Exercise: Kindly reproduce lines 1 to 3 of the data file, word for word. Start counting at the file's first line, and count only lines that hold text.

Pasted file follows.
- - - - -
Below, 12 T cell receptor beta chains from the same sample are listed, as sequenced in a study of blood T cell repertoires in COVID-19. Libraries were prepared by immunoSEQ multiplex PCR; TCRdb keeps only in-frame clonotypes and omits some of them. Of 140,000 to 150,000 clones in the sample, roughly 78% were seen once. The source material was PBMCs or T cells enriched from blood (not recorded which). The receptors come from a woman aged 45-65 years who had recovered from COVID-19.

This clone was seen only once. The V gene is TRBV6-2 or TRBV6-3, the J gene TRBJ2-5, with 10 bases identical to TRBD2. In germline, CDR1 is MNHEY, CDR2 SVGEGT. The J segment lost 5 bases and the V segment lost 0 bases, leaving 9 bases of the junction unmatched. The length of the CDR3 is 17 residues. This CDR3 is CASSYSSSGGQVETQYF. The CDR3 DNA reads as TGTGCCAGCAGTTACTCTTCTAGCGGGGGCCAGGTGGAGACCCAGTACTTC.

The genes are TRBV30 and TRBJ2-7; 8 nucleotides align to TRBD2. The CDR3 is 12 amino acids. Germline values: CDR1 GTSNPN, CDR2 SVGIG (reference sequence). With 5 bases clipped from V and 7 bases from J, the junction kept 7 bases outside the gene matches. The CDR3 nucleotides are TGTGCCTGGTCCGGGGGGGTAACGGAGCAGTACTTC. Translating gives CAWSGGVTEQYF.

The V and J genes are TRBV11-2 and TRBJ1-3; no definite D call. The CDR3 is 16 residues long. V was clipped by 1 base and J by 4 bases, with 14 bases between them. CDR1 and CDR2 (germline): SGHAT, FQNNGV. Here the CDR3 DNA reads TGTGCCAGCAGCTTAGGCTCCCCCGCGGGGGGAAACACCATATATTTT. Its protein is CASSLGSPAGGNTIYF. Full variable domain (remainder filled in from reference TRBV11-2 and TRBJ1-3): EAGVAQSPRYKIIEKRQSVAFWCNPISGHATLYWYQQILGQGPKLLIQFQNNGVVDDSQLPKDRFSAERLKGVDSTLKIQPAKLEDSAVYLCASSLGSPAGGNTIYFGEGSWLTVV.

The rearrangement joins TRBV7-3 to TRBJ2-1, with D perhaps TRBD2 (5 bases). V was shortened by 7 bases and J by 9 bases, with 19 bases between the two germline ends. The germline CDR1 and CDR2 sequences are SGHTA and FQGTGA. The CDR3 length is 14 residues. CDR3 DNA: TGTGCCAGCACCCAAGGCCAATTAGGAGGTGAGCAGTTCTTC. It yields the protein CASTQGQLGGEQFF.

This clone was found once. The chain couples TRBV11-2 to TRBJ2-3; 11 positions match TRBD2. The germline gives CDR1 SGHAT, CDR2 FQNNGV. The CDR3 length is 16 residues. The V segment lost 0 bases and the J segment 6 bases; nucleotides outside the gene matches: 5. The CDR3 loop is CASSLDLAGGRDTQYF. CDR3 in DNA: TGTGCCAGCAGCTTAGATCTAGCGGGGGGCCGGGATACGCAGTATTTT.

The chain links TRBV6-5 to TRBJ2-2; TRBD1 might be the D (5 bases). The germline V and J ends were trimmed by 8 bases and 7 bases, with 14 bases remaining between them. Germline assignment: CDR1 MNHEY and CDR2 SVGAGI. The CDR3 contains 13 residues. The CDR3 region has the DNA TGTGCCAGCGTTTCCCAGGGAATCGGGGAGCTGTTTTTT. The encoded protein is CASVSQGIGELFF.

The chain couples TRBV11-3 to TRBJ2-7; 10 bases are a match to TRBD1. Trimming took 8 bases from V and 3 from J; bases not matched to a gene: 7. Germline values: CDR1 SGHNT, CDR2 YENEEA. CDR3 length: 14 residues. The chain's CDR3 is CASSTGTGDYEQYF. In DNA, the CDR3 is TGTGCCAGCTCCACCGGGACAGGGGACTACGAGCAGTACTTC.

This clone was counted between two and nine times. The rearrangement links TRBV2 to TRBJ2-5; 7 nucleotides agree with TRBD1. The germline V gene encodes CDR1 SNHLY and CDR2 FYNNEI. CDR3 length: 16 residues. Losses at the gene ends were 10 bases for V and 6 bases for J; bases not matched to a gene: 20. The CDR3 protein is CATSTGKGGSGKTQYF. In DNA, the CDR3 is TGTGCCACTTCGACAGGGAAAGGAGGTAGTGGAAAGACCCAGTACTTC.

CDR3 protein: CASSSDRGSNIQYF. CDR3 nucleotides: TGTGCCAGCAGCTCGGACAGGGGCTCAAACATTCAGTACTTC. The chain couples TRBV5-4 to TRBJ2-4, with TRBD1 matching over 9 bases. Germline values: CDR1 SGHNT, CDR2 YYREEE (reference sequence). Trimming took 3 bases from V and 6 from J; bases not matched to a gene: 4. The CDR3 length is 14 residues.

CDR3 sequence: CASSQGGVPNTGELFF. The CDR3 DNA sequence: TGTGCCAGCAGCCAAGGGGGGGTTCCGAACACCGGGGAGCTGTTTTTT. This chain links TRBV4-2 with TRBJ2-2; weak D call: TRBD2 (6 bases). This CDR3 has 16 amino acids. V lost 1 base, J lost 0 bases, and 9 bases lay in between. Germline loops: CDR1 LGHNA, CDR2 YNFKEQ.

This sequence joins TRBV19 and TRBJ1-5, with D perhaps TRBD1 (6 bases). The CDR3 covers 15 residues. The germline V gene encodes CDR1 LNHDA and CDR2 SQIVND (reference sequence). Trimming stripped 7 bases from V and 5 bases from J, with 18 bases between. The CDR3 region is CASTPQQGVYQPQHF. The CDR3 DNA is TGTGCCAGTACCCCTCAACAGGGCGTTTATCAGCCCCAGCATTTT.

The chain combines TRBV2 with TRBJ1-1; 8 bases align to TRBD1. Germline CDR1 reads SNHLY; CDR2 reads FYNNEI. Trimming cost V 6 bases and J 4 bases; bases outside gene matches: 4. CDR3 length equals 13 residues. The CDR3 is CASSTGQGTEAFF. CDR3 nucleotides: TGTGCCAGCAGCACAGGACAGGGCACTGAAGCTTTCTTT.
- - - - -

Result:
Below, 12 T cell receptor beta chains from the same sample are listed, as sequenced in a study of blood T cell repertoires in COVID-19. Libraries were prepared by immunoSEQ multiplex PCR; TCRdb keeps only in-frame clonotypes and omits some of them. Of 140,000 to 150,000 clones in the sample, roughly 78% were seen once. The source material was PBMCs or T cells enriched from blood (not recorded which). The receptors come from a woman aged 45-65 years who had recovered from COVID-19.

This clone was seen only once. The V gene is TRBV6-2 or TRBV6-3, the J gene TRBJ2-5, with 10 bases identical to TRBD2. In germline, CDR1 is MNHEY, CDR2 SVGEGT. The J segment lost 5 bases and the V segment lost 0 bases, leaving 9 bases of the junction unmatched. The length of the CDR3 is 17 residues. This CDR3 is CASSYSSSGGQVETQYF. The CDR3 DNA reads as TGTGCCAGCAGTTACTCTTCTAGCGGGGGCCAGGTGGAGACCCAGTACTTC.

The genes are TRBV30 and TRBJ2-7; 8 nucleotides align to TRBD2. The CDR3 is 12 amino acids. Germline values: CDR1 GTSNPN, CDR2 SVGIG (reference sequence). With 5 bases clipped from V and 7 bases from J, the junction kept 7 bases outside the gene matches. The CDR3 nucleotides are TGTGCCTGGTCCGGGGGGGTAACGGAGCAGTACTTC. Translating gives CAWSGGVTEQYF.